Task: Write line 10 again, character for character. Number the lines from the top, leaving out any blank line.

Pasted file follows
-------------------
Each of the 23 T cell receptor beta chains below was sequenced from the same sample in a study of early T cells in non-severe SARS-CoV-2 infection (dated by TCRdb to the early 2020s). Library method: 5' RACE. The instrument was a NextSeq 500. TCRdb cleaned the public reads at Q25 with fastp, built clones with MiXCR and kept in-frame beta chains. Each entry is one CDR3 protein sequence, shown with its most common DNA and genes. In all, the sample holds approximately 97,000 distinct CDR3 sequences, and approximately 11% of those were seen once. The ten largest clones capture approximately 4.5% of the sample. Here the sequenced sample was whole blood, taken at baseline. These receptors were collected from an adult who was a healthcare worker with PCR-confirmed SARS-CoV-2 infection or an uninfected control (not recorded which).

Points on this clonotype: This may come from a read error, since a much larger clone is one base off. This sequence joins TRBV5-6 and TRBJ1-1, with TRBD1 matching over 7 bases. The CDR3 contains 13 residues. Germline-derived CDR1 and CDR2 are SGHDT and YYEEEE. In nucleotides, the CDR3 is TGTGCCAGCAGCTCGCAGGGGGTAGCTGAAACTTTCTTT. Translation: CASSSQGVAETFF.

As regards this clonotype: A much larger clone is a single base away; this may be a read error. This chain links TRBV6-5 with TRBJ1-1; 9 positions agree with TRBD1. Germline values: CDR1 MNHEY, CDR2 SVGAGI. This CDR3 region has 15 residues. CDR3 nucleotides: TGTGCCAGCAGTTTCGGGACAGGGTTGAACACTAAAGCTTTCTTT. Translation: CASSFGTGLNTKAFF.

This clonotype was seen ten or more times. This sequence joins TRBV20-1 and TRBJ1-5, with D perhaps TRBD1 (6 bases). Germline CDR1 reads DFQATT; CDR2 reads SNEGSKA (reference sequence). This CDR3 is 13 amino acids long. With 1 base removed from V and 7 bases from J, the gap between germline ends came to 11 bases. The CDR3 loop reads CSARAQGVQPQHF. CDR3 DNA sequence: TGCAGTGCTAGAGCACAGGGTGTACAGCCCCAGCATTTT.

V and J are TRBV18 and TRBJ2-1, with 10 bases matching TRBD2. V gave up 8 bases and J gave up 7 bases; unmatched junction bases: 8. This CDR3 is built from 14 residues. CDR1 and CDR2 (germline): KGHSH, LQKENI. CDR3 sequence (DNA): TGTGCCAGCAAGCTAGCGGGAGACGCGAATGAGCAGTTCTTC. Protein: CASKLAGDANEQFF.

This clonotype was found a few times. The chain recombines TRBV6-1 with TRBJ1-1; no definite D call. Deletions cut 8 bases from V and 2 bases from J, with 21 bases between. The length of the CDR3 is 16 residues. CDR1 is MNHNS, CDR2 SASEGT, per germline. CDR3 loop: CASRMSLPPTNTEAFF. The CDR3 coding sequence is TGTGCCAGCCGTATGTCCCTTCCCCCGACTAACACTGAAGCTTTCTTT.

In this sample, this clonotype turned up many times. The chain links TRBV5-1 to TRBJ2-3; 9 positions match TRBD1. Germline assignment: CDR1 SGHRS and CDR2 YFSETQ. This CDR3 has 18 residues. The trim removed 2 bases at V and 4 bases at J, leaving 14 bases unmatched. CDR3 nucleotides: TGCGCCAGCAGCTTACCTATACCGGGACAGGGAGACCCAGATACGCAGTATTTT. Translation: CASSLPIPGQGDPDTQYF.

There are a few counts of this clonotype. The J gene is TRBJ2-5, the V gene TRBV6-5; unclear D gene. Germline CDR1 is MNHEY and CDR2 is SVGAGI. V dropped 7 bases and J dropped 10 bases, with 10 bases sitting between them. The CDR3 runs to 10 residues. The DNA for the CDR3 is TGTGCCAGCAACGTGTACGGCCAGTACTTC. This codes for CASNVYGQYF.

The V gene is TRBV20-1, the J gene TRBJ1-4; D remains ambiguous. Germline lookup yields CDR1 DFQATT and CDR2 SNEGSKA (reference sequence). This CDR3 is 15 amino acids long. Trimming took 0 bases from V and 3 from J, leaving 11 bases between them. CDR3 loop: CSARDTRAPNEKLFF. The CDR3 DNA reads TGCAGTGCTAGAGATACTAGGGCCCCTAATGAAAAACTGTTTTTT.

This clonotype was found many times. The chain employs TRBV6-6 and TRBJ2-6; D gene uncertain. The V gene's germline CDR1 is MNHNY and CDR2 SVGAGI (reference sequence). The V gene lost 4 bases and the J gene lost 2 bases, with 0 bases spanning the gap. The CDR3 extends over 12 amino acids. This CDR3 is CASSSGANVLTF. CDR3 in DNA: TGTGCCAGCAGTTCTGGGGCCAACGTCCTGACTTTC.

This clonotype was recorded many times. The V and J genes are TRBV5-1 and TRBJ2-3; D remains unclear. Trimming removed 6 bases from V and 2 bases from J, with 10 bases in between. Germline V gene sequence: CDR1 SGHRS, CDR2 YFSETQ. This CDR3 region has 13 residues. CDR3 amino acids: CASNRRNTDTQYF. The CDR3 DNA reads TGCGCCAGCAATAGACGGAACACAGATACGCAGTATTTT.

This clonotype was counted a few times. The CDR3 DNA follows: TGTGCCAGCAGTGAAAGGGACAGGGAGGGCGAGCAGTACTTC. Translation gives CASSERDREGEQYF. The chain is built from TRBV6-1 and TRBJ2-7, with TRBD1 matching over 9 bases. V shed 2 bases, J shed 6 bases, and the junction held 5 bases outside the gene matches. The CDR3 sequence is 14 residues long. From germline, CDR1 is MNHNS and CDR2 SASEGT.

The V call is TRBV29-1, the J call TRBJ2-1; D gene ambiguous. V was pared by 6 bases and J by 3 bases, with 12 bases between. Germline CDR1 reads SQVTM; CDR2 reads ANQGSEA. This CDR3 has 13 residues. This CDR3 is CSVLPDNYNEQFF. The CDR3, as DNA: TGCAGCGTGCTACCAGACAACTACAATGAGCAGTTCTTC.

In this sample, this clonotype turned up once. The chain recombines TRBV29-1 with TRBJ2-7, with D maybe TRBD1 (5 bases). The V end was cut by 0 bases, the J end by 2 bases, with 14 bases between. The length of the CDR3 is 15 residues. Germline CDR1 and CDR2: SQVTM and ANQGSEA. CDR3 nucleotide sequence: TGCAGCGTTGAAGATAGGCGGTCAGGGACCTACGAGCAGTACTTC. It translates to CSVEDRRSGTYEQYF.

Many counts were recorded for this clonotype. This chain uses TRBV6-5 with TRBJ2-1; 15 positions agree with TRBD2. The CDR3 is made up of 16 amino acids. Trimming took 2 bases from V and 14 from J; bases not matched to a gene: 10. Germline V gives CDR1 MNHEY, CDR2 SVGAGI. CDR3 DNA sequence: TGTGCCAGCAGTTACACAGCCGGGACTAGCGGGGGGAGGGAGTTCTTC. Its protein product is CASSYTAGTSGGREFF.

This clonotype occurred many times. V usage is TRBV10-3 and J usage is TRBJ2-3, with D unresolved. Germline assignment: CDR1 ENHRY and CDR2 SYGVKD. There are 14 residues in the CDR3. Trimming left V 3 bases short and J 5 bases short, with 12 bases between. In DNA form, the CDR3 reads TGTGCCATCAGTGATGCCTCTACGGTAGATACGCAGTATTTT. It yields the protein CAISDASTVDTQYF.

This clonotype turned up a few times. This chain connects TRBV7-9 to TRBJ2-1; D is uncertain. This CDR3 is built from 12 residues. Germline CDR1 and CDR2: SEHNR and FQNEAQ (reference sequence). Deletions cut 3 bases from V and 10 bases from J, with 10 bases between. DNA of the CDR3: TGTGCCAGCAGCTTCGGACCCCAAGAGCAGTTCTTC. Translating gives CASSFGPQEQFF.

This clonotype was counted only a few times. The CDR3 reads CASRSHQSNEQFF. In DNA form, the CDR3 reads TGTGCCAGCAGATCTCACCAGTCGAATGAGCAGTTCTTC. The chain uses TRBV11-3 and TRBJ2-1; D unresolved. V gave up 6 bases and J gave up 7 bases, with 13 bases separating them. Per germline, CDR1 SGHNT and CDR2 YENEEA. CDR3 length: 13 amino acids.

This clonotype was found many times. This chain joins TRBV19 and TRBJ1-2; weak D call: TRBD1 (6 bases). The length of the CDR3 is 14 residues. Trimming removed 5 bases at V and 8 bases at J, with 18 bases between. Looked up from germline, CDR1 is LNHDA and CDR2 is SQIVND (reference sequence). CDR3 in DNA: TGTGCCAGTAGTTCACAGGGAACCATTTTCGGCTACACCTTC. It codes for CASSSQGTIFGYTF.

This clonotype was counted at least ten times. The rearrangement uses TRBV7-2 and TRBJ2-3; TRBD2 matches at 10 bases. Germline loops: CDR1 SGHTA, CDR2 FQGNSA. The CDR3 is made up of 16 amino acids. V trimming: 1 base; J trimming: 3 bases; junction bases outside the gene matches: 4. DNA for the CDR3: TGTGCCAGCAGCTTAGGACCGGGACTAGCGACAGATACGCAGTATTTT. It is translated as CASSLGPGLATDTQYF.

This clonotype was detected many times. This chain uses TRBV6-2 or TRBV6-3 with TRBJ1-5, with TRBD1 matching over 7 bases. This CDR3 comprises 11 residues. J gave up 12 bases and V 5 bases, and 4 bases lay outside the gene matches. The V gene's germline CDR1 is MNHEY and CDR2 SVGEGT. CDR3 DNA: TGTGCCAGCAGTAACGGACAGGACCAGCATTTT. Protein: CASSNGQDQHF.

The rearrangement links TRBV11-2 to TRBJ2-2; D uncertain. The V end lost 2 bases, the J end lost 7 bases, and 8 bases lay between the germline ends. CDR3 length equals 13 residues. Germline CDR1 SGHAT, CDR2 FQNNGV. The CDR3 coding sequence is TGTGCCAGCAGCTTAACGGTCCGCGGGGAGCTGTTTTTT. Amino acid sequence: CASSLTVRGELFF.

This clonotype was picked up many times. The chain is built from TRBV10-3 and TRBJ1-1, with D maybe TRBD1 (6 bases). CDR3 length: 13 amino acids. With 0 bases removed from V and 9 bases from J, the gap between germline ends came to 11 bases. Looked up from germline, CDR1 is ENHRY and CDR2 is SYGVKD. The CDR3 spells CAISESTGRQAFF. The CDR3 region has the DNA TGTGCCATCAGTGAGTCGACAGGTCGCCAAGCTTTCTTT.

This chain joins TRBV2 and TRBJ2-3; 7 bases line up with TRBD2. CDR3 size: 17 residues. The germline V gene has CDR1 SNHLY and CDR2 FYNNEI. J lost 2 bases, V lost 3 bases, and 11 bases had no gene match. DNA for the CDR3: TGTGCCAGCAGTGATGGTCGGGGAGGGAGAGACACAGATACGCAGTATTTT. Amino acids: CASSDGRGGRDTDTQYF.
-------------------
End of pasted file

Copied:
This clonotype was found many times. The chain employs TRBV6-6 and TRBJ2-6; D gene uncertain. The V gene's germline CDR1 is MNHNY and CDR2 SVGAGI (reference sequence). The V gene lost 4 bases and the J gene lost 2 bases, with 0 bases spanning the gap. The CDR3 extends over 12 amino acids. This CDR3 is CASSSGANVLTF. CDR3 in DNA: TGTGCCAGCAGTTCTGGGGCCAACGTCCTGACTTTC.